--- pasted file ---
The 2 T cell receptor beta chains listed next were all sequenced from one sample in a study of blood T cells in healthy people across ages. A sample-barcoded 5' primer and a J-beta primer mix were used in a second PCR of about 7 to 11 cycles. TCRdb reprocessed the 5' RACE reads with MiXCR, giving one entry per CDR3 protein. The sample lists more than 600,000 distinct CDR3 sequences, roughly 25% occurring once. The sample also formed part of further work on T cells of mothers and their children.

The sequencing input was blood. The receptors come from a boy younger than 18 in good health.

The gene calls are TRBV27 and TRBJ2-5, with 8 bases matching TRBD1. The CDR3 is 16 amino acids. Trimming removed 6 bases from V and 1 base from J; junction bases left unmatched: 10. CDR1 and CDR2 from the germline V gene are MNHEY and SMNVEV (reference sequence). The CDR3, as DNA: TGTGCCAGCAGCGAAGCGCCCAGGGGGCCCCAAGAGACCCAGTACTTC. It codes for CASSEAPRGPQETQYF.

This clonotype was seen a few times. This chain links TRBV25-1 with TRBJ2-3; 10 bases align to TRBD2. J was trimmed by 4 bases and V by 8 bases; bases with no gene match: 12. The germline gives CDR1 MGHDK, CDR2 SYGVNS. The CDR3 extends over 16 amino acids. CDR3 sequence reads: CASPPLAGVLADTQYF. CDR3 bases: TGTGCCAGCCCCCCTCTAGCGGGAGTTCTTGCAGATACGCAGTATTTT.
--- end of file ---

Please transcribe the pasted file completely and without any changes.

The 2 T cell receptor beta chains listed next were all sequenced from one sample in a study of blood T cells in healthy people across ages. A sample-barcoded 5' primer and a J-beta primer mix were used in a second PCR of about 7 to 11 cycles. TCRdb reprocessed the 5' RACE reads with MiXCR, giving one entry per CDR3 protein. The sample lists more than 600,000 distinct CDR3 sequences, roughly 25% occurring once. The sample also formed part of further work on T cells of mothers and their children.

The sequencing input was blood. The receptors come from a boy younger than 18 in good health.

The gene calls are TRBV27 and TRBJ2-5, with 8 bases matching TRBD1. The CDR3 is 16 amino acids. Trimming removed 6 bases from V and 1 base from J; junction bases left unmatched: 10. CDR1 and CDR2 from the germline V gene are MNHEY and SMNVEV (reference sequence). The CDR3, as DNA: TGTGCCAGCAGCGAAGCGCCCAGGGGGCCCCAAGAGACCCAGTACTTC. It codes for CASSEAPRGPQETQYF.

This clonotype was seen a few times. This chain links TRBV25-1 with TRBJ2-3; 10 bases align to TRBD2. J was trimmed by 4 bases and V by 8 bases; bases with no gene match: 12. The germline gives CDR1 MGHDK, CDR2 SYGVNS. The CDR3 extends over 16 amino acids. CDR3 sequence reads: CASPPLAGVLADTQYF. CDR3 bases: TGTGCCAGCCCCCCTCTAGCGGGAGTTCTTGCAGATACGCAGTATTTT.